Attachment Style, Depression, and Health Outcomes among Antepartum Patients




Enander, Richard Anthony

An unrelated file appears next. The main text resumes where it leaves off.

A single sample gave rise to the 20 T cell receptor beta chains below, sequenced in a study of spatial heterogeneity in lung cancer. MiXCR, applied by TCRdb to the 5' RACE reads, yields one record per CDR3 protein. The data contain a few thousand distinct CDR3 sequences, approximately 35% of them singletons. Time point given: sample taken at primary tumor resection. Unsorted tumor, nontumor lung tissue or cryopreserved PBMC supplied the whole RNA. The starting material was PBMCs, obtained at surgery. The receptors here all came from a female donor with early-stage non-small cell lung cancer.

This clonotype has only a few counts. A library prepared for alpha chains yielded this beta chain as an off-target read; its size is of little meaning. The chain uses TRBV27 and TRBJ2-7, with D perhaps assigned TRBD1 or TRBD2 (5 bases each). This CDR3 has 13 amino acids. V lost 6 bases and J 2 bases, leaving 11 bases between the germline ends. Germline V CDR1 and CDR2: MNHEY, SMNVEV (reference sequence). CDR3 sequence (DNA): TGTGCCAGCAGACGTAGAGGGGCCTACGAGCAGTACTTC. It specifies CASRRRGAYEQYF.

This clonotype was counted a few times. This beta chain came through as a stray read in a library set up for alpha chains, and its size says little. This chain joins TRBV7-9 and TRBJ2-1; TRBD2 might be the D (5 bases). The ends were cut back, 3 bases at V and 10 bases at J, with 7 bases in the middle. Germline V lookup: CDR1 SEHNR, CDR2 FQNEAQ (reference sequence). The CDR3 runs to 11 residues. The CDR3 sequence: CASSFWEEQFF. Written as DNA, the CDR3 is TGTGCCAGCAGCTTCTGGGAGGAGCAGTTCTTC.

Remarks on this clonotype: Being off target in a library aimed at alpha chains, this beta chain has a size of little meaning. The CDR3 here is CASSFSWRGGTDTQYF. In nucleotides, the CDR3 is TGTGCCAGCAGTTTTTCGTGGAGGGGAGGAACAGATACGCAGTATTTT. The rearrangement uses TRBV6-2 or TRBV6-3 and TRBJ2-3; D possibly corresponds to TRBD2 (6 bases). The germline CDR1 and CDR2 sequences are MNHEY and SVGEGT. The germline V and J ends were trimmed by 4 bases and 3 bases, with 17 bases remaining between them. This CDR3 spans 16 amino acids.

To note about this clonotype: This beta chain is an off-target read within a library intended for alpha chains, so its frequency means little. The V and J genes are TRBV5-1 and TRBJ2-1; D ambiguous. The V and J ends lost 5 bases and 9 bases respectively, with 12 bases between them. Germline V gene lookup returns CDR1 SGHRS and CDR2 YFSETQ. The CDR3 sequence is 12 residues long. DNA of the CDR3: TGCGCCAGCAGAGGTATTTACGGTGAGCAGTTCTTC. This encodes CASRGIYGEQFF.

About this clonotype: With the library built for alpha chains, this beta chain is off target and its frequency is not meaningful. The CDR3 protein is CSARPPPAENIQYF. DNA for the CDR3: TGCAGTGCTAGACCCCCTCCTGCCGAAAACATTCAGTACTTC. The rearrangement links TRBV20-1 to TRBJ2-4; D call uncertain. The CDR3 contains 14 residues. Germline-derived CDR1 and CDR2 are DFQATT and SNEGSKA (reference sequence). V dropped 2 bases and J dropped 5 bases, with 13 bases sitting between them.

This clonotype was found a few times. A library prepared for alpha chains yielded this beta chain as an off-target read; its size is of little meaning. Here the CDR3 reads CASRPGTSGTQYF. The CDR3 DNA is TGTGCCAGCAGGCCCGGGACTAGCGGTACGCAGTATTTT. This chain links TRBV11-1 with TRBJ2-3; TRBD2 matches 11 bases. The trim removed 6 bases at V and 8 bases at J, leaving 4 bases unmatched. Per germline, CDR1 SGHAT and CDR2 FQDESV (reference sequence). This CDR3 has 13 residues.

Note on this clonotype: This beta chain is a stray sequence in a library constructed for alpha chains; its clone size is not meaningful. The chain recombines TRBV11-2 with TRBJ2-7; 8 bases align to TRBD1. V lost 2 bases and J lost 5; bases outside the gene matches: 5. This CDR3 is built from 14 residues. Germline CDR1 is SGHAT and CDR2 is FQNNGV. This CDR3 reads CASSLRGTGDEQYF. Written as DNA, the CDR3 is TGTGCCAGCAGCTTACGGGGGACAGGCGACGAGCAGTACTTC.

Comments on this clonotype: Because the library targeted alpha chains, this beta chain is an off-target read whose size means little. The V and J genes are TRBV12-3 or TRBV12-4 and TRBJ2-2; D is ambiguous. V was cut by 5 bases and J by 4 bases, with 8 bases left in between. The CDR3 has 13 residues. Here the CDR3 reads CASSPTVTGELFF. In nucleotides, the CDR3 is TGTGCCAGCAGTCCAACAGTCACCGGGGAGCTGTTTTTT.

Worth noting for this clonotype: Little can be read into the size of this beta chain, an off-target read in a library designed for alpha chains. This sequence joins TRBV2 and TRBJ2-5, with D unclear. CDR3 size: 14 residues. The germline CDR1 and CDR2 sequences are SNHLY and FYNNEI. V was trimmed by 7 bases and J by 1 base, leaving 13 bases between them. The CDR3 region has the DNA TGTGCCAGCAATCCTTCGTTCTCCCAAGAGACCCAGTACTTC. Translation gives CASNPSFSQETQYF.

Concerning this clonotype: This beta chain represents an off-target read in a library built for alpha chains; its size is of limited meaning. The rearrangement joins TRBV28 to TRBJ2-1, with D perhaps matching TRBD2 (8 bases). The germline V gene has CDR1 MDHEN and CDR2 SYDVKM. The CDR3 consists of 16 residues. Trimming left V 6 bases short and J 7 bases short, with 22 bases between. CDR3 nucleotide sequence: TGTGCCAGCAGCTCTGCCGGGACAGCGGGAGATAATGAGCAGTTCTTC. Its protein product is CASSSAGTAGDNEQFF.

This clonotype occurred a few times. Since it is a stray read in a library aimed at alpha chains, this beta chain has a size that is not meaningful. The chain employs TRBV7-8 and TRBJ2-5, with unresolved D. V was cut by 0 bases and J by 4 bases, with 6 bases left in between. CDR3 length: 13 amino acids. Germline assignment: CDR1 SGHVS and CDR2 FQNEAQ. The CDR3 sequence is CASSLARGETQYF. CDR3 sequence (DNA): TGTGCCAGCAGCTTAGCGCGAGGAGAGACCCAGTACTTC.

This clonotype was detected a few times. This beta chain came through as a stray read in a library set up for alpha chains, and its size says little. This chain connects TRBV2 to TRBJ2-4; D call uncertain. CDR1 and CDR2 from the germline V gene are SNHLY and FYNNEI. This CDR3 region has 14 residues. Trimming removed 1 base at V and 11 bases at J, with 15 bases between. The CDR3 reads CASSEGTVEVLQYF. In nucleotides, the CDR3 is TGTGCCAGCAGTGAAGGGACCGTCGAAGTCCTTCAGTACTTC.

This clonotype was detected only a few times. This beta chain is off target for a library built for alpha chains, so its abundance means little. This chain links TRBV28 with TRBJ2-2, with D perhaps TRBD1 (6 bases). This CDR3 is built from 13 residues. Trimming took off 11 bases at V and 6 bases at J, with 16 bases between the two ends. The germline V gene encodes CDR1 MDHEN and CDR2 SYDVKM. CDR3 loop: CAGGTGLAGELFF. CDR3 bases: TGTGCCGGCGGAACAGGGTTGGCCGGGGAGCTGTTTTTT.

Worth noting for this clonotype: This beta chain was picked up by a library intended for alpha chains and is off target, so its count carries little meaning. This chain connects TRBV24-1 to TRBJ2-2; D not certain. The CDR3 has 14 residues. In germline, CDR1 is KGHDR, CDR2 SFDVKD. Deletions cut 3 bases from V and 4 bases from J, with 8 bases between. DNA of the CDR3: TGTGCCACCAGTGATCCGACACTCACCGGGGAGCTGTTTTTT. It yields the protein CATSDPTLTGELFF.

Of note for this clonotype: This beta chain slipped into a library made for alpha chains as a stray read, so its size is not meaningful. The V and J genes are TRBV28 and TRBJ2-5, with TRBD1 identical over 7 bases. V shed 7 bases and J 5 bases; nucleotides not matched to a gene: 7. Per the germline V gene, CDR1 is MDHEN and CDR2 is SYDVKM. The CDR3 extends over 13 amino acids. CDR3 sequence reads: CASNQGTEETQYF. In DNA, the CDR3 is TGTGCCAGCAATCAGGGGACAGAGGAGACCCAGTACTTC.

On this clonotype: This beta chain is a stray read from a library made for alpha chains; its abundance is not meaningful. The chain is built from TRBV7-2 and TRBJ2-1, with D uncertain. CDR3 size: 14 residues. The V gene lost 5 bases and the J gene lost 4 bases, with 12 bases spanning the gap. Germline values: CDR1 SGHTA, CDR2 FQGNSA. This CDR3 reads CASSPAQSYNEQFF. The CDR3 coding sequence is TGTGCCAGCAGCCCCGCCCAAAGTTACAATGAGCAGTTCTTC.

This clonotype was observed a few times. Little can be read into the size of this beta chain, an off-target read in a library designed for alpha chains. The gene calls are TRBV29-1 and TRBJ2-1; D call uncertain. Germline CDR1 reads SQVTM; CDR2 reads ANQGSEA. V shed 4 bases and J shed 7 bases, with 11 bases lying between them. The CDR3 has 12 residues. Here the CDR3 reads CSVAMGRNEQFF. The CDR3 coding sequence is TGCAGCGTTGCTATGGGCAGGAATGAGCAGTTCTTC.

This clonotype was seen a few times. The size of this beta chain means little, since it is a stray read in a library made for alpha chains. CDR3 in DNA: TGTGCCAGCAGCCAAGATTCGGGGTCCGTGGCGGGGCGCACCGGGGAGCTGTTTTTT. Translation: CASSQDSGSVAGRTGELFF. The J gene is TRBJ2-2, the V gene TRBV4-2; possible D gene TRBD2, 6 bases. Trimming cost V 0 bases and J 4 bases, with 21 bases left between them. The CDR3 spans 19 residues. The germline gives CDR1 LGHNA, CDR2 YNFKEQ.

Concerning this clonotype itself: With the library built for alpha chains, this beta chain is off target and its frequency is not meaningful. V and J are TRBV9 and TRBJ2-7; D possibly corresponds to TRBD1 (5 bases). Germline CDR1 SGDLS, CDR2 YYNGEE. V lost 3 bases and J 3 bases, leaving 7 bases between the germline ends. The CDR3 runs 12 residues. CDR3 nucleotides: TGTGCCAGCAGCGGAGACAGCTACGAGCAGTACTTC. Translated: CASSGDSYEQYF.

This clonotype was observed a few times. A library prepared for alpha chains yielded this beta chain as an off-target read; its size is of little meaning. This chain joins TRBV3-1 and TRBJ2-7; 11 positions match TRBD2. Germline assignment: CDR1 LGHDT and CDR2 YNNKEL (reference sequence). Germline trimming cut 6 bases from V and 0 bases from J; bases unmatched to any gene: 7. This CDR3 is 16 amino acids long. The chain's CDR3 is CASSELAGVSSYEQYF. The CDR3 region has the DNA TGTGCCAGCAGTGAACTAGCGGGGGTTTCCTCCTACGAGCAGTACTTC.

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Clear evidence of the impact of psychosocial factors on healthcare utilization continues to grow. An individual's attachment style is hypothesized to be one such important psychosocial factor related to healthcare utilization. Women with high-risk pregnancies treated in antepartum units have been shown to experience higher levels of stress than the general population, which has been hypothesized to activate adaptive and maladaptive patterns of interpersonal relationships. Therefore, the present study investigated the relationship among attachment style, stress, depression, and healthcare utilization in a sample of women with high-risk pregnancies. Stress and depressive symptoms were hypothesized to serve as moderating variables between patients' attachment styles and their healthcare utilization. To the author's knowledge, this was the first study to examine the role of stress in this manner. One hundred seventeen participants from the antepartum unit of Baylor University Medical Center were enrolled. Participants were administered a demographic questionnaire, the Edinburgh Postpartum Depression Scale, the Experiences in Close Relationships Scale - Short Form, the Attachment Style Questionnaire, the Crowne-Marlowe Social Desirability Scale, and the Perceived Stress Scale. Healthcare utilization data was then collected from participants' electronic medical records. Regression analyses determined that while an insecure attachment style was associated with increased depressive symptoms, the strongest association with depressive symptomatology was subjective stress levels (b = .813, t = 11.54, p < .001). Thus, while the moderator analysis was significant overall, stress was most closely associated with depressive symptoms. With regard to healthcare utilization, a MANOVA revealed no association between attachment style and healthcare utilization, although it did reveal that stress scores were significantly associated with emergency room visits in the past twelve months (F(1, 103) = 11.48, p < .001, partial η2 = .093) as well as with pain scores (F(1, 103) = 5.19, p = .025, partial η2 = .044). Thus, although attachment style is related to depression, stress was found to be more strongly associated with depression and several healthcare variables. Further research is warranted to examine the role that attachment style may play in depressive symptoms and healthcare utilization.

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